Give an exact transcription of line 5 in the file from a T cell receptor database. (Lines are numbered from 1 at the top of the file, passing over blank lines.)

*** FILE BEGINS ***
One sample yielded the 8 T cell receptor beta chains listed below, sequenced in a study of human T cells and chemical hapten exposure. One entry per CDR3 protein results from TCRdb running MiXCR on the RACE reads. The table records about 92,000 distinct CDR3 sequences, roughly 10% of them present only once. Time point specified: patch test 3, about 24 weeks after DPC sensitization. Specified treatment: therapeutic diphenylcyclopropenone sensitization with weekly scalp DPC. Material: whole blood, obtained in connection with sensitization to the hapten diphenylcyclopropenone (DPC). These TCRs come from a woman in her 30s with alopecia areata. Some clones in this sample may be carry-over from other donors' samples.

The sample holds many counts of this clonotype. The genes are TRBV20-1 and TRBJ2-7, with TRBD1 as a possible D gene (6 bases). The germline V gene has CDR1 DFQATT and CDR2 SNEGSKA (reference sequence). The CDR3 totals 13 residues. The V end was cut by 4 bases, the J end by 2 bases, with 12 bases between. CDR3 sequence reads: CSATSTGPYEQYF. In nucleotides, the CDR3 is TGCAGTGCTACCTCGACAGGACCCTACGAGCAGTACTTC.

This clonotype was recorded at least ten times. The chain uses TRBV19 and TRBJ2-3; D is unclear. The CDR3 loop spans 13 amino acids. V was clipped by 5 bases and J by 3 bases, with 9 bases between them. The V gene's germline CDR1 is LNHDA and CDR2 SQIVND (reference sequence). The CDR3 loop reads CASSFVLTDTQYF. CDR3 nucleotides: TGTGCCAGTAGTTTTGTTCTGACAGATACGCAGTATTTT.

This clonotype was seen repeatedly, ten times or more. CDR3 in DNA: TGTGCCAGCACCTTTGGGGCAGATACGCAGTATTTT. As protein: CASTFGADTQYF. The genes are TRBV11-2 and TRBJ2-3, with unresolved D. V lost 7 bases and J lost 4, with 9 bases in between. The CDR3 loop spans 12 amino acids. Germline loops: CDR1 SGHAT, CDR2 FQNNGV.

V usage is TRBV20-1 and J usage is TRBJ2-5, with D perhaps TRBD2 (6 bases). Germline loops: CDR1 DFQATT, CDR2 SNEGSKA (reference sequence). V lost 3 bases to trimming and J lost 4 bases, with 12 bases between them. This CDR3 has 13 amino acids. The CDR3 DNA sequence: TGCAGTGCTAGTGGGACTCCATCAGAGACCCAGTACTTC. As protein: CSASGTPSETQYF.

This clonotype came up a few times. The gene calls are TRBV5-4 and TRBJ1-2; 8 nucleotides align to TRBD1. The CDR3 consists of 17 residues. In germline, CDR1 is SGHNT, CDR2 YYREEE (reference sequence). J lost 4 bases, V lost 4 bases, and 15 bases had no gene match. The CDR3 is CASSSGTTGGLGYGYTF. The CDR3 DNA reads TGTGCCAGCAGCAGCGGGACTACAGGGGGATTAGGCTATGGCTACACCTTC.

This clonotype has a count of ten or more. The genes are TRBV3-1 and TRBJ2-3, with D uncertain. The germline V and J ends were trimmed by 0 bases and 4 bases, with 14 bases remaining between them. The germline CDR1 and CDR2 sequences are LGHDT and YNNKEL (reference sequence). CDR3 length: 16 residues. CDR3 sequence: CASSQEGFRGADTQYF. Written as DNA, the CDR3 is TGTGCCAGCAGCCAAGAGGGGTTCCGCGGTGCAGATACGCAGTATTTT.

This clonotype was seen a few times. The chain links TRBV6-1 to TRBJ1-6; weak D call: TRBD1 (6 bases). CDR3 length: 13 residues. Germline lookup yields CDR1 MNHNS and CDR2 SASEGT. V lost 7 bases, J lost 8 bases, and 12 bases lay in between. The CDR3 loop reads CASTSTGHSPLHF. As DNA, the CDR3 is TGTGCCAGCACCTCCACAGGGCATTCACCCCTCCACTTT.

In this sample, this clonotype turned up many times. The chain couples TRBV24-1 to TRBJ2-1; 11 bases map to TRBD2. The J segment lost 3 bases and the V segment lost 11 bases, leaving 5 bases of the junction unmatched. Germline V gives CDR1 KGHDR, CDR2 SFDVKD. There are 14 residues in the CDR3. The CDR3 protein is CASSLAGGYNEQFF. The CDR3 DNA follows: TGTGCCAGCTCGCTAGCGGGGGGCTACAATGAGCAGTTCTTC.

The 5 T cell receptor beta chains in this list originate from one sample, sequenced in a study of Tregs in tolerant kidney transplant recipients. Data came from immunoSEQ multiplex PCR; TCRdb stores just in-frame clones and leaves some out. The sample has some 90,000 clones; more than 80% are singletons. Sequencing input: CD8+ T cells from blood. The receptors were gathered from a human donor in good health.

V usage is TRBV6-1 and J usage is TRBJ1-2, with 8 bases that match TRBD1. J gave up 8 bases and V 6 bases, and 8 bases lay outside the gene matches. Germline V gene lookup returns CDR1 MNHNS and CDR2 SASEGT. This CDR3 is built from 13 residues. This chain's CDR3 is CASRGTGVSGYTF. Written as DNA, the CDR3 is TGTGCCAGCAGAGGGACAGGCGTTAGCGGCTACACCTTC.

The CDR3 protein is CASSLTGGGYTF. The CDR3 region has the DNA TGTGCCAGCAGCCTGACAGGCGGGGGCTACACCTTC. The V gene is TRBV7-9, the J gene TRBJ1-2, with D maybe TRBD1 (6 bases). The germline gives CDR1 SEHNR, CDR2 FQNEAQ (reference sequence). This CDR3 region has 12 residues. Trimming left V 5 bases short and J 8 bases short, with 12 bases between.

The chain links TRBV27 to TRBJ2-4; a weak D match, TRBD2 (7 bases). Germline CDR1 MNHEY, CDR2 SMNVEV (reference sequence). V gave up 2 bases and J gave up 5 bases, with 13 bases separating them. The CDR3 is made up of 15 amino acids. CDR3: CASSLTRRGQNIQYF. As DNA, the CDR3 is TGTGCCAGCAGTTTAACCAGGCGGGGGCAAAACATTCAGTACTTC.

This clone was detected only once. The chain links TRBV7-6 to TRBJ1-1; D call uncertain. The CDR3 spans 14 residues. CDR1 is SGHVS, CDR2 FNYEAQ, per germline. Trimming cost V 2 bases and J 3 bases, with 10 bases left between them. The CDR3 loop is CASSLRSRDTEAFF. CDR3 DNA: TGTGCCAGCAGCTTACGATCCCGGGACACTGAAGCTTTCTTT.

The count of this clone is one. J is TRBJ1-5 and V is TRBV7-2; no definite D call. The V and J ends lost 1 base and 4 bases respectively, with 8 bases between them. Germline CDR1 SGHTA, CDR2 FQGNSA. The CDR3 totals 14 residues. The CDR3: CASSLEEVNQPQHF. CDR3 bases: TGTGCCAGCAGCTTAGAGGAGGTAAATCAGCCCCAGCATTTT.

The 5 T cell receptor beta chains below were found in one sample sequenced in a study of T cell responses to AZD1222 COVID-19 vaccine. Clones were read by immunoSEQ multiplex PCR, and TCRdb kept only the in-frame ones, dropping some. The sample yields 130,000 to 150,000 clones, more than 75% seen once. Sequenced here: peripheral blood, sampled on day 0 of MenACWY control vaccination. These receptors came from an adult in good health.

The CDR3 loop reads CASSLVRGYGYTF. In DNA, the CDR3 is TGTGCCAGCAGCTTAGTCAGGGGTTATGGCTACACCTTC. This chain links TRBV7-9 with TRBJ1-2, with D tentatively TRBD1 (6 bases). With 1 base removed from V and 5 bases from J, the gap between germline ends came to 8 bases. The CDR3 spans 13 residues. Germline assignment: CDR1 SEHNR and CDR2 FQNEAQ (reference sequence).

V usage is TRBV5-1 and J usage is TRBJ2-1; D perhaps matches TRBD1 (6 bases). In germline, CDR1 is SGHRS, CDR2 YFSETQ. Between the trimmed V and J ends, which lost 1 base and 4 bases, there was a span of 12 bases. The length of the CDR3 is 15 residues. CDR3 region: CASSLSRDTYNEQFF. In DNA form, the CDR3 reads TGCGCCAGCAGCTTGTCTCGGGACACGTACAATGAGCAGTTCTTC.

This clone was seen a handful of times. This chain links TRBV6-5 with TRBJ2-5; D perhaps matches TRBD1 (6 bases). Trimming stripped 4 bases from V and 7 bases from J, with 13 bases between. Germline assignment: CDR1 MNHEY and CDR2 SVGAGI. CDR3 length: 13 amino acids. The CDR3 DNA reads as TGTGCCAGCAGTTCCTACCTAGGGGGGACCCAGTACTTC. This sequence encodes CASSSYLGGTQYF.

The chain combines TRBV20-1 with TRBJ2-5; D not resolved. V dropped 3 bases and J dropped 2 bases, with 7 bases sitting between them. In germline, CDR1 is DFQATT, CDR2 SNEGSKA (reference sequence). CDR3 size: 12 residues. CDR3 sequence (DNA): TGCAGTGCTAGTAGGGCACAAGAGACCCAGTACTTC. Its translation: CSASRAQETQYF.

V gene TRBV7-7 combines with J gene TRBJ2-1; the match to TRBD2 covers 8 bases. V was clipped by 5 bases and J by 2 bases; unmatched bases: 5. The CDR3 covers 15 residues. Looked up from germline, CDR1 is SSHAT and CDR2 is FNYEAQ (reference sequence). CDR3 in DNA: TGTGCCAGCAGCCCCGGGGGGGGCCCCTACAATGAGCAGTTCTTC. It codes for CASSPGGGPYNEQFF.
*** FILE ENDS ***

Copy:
V usage is TRBV20-1 and J usage is TRBJ2-5, with D perhaps TRBD2 (6 bases). Germline loops: CDR1 DFQATT, CDR2 SNEGSKA (reference sequence). V lost 3 bases to trimming and J lost 4 bases, with 12 bases between them. This CDR3 has 13 amino acids. The CDR3 DNA sequence: TGCAGTGCTAGTGGGACTCCATCAGAGACCCAGTACTTC. As protein: CSASGTPSETQYF.